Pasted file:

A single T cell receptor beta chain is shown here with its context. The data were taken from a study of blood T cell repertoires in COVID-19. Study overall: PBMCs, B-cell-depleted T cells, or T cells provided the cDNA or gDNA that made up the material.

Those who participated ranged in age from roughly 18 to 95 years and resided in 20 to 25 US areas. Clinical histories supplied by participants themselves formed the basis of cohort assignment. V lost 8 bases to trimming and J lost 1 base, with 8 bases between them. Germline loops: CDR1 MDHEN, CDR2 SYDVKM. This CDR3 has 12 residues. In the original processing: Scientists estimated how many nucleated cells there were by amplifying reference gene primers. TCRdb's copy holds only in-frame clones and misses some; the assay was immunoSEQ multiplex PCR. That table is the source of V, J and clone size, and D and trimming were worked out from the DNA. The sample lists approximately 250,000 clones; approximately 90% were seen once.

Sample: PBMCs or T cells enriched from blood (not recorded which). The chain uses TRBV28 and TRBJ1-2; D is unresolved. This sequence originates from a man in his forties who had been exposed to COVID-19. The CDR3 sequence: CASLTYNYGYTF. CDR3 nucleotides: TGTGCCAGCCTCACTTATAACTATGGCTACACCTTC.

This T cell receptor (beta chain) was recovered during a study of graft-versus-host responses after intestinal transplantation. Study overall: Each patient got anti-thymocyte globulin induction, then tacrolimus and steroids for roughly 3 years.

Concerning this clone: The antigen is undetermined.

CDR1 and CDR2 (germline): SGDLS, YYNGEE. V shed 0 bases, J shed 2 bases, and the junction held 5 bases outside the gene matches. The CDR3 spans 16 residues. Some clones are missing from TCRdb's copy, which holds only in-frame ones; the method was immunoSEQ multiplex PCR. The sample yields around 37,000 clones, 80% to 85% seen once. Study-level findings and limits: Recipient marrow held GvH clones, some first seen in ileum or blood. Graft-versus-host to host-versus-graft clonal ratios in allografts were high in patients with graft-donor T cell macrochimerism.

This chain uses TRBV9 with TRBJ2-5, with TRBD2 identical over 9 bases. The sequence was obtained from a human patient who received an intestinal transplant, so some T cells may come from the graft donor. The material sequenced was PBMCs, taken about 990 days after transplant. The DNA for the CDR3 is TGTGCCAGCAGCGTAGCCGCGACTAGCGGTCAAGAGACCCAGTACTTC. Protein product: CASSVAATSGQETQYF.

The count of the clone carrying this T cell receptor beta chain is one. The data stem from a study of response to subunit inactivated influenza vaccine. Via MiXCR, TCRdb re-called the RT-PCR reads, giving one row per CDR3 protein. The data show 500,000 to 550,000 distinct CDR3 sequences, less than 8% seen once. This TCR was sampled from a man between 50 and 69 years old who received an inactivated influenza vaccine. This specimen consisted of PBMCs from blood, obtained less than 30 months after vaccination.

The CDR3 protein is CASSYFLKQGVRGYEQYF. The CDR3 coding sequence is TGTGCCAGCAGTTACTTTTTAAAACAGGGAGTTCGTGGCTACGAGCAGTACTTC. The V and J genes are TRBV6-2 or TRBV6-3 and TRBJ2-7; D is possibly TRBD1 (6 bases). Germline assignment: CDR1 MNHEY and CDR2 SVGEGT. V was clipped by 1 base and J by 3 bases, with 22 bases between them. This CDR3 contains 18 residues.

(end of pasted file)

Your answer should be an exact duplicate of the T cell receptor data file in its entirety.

A single T cell receptor beta chain is shown here with its context. The data were taken from a study of blood T cell repertoires in COVID-19. Study overall: PBMCs, B-cell-depleted T cells, or T cells provided the cDNA or gDNA that made up the material.

Those who participated ranged in age from roughly 18 to 95 years and resided in 20 to 25 US areas. Clinical histories supplied by participants themselves formed the basis of cohort assignment. V lost 8 bases to trimming and J lost 1 base, with 8 bases between them. Germline loops: CDR1 MDHEN, CDR2 SYDVKM. This CDR3 has 12 residues. In the original processing: Scientists estimated how many nucleated cells there were by amplifying reference gene primers. TCRdb's copy holds only in-frame clones and misses some; the assay was immunoSEQ multiplex PCR. That table is the source of V, J and clone size, and D and trimming were worked out from the DNA. The sample lists approximately 250,000 clones; approximately 90% were seen once.

Sample: PBMCs or T cells enriched from blood (not recorded which). The chain uses TRBV28 and TRBJ1-2; D is unresolved. This sequence originates from a man in his forties who had been exposed to COVID-19. The CDR3 sequence: CASLTYNYGYTF. CDR3 nucleotides: TGTGCCAGCCTCACTTATAACTATGGCTACACCTTC.

This T cell receptor (beta chain) was recovered during a study of graft-versus-host responses after intestinal transplantation. Study overall: Each patient got anti-thymocyte globulin induction, then tacrolimus and steroids for roughly 3 years.

Concerning this clone: The antigen is undetermined.

CDR1 and CDR2 (germline): SGDLS, YYNGEE. V shed 0 bases, J shed 2 bases, and the junction held 5 bases outside the gene matches. The CDR3 spans 16 residues. Some clones are missing from TCRdb's copy, which holds only in-frame ones; the method was immunoSEQ multiplex PCR. The sample yields around 37,000 clones, 80% to 85% seen once. Study-level findings and limits: Recipient marrow held GvH clones, some first seen in ileum or blood. Graft-versus-host to host-versus-graft clonal ratios in allografts were high in patients with graft-donor T cell macrochimerism.

This chain uses TRBV9 with TRBJ2-5, with TRBD2 identical over 9 bases. The sequence was obtained from a human patient who received an intestinal transplant, so some T cells may come from the graft donor. The material sequenced was PBMCs, taken about 990 days after transplant. The DNA for the CDR3 is TGTGCCAGCAGCGTAGCCGCGACTAGCGGTCAAGAGACCCAGTACTTC. Protein product: CASSVAATSGQETQYF.

The count of the clone carrying this T cell receptor beta chain is one. The data stem from a study of response to subunit inactivated influenza vaccine. Via MiXCR, TCRdb re-called the RT-PCR reads, giving one row per CDR3 protein. The data show 500,000 to 550,000 distinct CDR3 sequences, less than 8% seen once. This TCR was sampled from a man between 50 and 69 years old who received an inactivated influenza vaccine. This specimen consisted of PBMCs from blood, obtained less than 30 months after vaccination.

The CDR3 protein is CASSYFLKQGVRGYEQYF. The CDR3 coding sequence is TGTGCCAGCAGTTACTTTTTAAAACAGGGAGTTCGTGGCTACGAGCAGTACTTC. The V and J genes are TRBV6-2 or TRBV6-3 and TRBJ2-7; D is possibly TRBD1 (6 bases). Germline assignment: CDR1 MNHEY and CDR2 SVGEGT. V was clipped by 1 base and J by 3 bases, with 22 bases between them. This CDR3 contains 18 residues.